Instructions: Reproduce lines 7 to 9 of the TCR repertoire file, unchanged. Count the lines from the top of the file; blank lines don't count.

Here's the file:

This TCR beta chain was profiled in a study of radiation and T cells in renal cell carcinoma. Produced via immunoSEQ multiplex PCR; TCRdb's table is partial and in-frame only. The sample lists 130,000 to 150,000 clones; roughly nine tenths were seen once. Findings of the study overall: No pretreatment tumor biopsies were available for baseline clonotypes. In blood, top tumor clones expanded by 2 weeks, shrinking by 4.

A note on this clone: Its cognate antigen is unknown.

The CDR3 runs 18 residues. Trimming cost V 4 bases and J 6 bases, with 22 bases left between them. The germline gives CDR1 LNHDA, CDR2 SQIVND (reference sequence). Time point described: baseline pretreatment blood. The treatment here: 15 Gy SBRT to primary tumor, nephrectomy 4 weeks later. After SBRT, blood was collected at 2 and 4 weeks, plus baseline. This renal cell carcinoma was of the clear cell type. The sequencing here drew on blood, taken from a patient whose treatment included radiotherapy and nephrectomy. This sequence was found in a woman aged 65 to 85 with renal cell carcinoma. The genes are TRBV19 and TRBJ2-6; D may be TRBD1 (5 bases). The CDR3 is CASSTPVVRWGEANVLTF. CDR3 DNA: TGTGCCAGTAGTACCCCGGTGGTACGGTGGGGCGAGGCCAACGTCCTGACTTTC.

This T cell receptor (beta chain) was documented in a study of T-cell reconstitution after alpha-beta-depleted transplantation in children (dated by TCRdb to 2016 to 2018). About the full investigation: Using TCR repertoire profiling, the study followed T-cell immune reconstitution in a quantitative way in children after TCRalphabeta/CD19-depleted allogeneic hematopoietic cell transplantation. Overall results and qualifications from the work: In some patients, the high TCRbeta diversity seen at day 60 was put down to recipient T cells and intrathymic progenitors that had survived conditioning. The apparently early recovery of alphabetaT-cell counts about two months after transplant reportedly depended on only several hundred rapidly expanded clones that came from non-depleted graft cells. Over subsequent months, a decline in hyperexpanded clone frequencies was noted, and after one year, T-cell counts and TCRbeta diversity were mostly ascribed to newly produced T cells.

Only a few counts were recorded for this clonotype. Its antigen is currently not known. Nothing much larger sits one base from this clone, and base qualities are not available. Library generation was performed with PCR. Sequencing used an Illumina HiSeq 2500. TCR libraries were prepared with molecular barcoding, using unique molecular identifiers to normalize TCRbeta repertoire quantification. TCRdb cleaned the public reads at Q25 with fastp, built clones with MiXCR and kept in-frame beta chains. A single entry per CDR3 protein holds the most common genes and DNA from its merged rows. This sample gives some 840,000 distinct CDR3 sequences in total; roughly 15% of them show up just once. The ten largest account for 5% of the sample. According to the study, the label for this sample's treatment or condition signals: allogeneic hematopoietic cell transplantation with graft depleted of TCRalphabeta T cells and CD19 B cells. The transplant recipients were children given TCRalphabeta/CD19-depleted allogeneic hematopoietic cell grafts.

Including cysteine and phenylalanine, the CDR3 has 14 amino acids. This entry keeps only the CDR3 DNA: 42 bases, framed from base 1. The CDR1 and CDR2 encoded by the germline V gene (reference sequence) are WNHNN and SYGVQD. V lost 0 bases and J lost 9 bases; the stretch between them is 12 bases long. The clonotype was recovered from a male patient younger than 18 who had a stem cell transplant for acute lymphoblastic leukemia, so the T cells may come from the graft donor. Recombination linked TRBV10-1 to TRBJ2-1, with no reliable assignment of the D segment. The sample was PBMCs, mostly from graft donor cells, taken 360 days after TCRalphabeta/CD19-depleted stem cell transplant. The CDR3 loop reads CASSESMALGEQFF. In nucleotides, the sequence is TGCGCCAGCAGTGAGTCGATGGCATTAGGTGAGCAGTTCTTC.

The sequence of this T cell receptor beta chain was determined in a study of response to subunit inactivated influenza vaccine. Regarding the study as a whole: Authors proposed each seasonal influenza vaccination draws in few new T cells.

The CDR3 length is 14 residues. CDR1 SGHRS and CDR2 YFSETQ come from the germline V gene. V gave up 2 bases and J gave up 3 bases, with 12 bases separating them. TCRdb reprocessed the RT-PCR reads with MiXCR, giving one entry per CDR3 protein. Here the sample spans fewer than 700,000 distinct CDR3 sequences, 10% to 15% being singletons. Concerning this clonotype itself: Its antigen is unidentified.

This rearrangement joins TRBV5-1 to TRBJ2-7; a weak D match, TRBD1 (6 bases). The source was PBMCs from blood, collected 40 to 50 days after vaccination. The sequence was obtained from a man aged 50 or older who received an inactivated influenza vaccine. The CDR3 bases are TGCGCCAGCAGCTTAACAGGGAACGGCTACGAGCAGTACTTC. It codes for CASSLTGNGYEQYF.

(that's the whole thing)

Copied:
The sequence of this T cell receptor beta chain was determined in a study of response to subunit inactivated influenza vaccine. Regarding the study as a whole: Authors proposed each seasonal influenza vaccination draws in few new T cells.

The CDR3 length is 14 residues. CDR1 SGHRS and CDR2 YFSETQ come from the germline V gene. V gave up 2 bases and J gave up 3 bases, with 12 bases separating them. TCRdb reprocessed the RT-PCR reads with MiXCR, giving one entry per CDR3 protein. Here the sample spans fewer than 700,000 distinct CDR3 sequences, 10% to 15% being singletons. Concerning this clonotype itself: Its antigen is unidentified.

This rearrangement joins TRBV5-1 to TRBJ2-7; a weak D match, TRBD1 (6 bases). The source was PBMCs from blood, collected 40 to 50 days after vaccination. The sequence was obtained from a man aged 50 or older who received an inactivated influenza vaccine. The CDR3 bases are TGCGCCAGCAGCTTAACAGGGAACGGCTACGAGCAGTACTTC. It codes for CASSLTGNGYEQYF.